Connell further committed to assisting in a major fundraising drive to help bring the advent of legal aid to fruition. He told ANN “to get off the ground we would need office space and man power but it has to be sustained. Once we get going resources would come. Funds are out there.
Once there is accountability and results I am sure there are people out there who would support it.” Armed with a rough estimate of XCD15, 000.00 as starting capital, Connell welcomed the fundraising challenge saying “It can work… What we have to do as lawyers is to help rebuild the pillars of our society.”
In Court, Connell highlighted the profusion of prosecutors pointing out to the Justices the outnumbered defence attorneys as symptomatic of a deeply rooted cause for concern regarding access to justice by the poor.
His brief remarks would foreshadow an announcement by Prime Minister Dr. Gonsalves, who at a media briefing later that morning said “We have two permanent criminal Courts which would be running simultaneously…” The second Court is to be housed upstairs the MarCole Plaza, in Kingstown, and is to be presided over by Justice Teelucksingh. This new Court, as P.M Gonsalves pointed out would also get support staff “…inside of the budget, I have more positions for the office of the Director of Public Prosecution – because if I have a second permanent Court I need more prosecutors.”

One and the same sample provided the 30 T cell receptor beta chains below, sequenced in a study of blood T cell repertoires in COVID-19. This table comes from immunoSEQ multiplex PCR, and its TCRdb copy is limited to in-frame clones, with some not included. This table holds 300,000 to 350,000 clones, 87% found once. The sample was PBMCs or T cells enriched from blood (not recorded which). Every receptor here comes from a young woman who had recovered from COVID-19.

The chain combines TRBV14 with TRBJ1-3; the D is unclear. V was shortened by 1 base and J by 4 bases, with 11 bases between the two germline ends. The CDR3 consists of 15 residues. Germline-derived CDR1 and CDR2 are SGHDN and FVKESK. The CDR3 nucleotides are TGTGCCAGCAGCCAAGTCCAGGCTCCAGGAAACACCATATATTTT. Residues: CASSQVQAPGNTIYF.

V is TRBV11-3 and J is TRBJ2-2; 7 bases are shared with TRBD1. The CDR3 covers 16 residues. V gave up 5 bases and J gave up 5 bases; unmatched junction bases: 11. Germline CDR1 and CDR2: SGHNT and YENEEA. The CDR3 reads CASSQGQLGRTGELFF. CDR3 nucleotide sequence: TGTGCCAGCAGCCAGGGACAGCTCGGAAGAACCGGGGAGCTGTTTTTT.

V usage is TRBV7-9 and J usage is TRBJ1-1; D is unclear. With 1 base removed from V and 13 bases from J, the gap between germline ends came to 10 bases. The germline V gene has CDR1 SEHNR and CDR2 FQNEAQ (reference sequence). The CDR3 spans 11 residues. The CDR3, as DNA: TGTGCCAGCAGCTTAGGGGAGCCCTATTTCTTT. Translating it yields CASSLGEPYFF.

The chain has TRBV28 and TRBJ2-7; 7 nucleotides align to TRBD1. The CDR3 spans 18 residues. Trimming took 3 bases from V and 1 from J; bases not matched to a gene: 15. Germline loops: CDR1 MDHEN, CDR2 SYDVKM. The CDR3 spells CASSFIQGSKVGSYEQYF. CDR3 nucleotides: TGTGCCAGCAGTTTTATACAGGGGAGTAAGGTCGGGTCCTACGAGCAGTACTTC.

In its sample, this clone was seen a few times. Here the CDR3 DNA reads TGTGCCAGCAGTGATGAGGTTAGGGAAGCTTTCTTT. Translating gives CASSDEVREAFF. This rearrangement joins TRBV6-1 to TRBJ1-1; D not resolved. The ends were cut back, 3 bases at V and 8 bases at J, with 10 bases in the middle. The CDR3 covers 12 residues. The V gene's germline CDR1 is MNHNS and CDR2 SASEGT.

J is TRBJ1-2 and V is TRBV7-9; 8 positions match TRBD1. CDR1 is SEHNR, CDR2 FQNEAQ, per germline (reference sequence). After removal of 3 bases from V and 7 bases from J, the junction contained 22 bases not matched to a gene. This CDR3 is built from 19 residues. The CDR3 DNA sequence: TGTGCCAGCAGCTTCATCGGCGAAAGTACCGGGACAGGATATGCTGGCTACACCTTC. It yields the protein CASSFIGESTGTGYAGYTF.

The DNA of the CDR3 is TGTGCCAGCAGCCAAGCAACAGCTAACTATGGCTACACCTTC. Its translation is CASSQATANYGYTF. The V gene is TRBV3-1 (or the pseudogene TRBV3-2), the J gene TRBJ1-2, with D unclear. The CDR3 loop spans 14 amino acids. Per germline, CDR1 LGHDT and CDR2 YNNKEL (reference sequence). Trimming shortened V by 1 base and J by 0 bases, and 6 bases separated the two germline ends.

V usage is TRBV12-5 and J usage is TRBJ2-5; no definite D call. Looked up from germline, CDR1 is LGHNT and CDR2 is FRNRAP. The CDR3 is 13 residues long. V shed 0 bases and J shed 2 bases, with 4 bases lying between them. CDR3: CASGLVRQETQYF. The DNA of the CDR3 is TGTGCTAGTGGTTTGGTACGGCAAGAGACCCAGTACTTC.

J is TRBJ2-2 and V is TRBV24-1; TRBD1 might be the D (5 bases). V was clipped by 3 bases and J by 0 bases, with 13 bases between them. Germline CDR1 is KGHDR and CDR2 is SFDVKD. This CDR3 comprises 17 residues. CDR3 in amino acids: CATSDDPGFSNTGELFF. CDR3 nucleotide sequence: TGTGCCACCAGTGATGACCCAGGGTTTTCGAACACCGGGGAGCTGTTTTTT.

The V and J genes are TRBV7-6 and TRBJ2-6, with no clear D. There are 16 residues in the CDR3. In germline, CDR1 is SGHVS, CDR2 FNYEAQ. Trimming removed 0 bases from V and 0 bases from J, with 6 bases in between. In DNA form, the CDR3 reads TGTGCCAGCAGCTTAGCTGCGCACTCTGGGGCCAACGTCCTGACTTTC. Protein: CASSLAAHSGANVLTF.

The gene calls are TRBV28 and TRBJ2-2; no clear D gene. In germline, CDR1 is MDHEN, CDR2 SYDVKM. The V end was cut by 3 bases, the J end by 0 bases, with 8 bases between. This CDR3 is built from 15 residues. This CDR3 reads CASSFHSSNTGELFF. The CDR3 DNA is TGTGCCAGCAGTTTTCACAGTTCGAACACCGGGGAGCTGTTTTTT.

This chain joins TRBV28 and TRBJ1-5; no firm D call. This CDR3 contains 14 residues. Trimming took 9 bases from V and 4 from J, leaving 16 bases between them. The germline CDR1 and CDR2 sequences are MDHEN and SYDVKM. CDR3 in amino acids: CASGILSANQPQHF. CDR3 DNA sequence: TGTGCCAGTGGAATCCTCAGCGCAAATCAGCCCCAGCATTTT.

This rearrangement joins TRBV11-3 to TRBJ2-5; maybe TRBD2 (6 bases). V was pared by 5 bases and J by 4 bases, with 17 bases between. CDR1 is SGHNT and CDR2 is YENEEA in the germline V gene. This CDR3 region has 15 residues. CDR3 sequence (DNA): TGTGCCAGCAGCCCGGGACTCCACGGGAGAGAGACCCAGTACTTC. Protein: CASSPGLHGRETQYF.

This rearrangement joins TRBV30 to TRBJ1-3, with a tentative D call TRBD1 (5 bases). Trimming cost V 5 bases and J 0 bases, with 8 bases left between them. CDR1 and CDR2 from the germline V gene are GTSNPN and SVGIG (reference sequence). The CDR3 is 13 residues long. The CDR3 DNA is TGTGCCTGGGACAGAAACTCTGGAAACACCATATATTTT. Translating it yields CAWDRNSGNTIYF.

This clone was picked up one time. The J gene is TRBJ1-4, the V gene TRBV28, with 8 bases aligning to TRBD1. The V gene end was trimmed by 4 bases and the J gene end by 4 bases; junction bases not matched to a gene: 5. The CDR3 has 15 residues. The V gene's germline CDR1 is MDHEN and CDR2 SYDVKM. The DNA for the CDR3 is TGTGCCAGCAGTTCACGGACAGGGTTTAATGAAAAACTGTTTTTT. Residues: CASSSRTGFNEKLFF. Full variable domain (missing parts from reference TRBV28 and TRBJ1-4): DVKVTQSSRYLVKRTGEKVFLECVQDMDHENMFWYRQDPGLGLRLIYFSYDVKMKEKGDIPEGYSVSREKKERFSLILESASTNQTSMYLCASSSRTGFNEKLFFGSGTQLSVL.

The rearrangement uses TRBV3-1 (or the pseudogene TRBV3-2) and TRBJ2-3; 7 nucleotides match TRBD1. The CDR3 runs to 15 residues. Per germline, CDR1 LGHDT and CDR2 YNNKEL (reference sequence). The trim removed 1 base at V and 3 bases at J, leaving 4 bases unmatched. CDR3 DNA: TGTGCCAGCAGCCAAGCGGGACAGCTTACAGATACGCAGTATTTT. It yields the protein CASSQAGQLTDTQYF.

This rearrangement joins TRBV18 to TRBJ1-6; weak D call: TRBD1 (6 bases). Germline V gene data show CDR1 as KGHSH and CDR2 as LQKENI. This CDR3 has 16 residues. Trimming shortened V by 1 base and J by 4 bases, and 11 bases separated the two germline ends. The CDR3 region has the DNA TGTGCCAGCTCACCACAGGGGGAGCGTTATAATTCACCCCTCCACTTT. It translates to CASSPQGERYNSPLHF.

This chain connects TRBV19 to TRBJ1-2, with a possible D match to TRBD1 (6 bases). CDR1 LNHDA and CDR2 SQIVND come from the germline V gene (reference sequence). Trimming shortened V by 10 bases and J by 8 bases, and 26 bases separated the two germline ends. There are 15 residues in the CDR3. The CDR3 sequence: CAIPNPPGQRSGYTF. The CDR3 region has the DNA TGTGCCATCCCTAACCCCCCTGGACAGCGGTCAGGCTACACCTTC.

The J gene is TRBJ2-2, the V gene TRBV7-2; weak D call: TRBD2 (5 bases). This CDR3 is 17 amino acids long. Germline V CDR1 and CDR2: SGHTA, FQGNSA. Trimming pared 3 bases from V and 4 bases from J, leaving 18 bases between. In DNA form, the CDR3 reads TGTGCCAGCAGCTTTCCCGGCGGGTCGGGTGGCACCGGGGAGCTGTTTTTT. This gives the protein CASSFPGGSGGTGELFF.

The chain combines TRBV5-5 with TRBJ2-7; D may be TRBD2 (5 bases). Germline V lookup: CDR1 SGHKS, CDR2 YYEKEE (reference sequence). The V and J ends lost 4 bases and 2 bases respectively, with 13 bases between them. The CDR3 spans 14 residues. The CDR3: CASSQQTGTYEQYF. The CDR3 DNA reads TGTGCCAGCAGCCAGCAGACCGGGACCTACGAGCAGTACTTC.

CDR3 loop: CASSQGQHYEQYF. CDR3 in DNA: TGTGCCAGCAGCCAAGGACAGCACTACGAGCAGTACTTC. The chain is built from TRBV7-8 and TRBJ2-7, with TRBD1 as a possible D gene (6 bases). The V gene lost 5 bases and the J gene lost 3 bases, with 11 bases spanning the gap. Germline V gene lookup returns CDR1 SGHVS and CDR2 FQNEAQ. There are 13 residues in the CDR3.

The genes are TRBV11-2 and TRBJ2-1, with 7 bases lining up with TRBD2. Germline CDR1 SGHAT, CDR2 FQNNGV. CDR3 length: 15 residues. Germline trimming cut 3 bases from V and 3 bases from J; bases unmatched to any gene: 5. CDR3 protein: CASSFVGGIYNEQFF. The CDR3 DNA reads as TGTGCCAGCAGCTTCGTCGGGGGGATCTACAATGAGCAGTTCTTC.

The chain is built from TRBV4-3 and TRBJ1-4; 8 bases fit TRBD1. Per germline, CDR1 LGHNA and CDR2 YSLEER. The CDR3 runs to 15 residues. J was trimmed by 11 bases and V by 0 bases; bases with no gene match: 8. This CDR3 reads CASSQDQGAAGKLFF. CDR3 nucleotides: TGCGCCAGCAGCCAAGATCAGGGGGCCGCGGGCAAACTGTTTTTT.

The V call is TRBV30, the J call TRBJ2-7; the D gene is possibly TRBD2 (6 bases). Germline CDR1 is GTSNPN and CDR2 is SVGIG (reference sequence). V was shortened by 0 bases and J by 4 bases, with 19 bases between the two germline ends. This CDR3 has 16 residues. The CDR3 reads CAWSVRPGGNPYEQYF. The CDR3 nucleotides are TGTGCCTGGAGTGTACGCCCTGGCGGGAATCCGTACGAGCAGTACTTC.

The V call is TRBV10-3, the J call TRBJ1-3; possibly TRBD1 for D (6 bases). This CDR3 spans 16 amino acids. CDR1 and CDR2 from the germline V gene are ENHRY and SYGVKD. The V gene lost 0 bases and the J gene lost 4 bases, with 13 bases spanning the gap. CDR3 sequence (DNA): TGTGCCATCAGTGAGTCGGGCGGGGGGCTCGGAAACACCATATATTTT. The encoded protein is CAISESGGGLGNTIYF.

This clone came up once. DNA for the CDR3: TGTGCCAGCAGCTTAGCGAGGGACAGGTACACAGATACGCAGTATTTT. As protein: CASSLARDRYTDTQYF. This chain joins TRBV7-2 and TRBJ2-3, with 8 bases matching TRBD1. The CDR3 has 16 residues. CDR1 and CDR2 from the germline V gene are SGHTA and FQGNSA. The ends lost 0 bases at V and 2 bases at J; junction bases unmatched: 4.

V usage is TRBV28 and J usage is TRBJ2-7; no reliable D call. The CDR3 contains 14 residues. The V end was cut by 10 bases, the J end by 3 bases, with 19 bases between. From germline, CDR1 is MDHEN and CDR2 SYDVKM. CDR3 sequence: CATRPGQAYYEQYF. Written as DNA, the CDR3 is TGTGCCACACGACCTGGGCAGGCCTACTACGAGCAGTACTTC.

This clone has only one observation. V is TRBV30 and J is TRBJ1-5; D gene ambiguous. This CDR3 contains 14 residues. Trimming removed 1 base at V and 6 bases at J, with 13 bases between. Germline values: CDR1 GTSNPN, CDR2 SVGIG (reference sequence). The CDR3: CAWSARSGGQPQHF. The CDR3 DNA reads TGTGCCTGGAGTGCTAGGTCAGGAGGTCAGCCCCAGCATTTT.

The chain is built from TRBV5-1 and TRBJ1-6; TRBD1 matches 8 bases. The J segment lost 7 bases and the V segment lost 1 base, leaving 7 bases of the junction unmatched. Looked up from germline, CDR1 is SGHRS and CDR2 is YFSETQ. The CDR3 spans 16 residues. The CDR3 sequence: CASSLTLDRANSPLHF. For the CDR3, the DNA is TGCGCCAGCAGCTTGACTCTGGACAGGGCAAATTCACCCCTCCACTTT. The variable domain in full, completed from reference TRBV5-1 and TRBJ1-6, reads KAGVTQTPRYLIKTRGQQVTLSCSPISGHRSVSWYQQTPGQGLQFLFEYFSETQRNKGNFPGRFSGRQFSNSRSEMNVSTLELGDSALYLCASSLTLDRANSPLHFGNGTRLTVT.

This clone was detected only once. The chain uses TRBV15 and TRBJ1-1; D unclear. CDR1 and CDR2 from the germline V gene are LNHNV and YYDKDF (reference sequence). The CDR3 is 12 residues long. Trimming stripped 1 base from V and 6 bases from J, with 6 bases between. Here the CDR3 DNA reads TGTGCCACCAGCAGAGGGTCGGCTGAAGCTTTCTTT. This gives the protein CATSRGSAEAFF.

To Connell’s mind getting the legal aid services off the ground would go a long way towards alleviating the already “strained government resources.” He however noted that access to the services must be streamlined through a process so that the economically disadvantaged could benefit once they “meet the criteria.” The Bar of Association, Connell posits, would have to address the conditions to be satisfied so that persons may access the service.
“It certainly must have something to do with your financial resources but as long as I am around it would never matter your political background…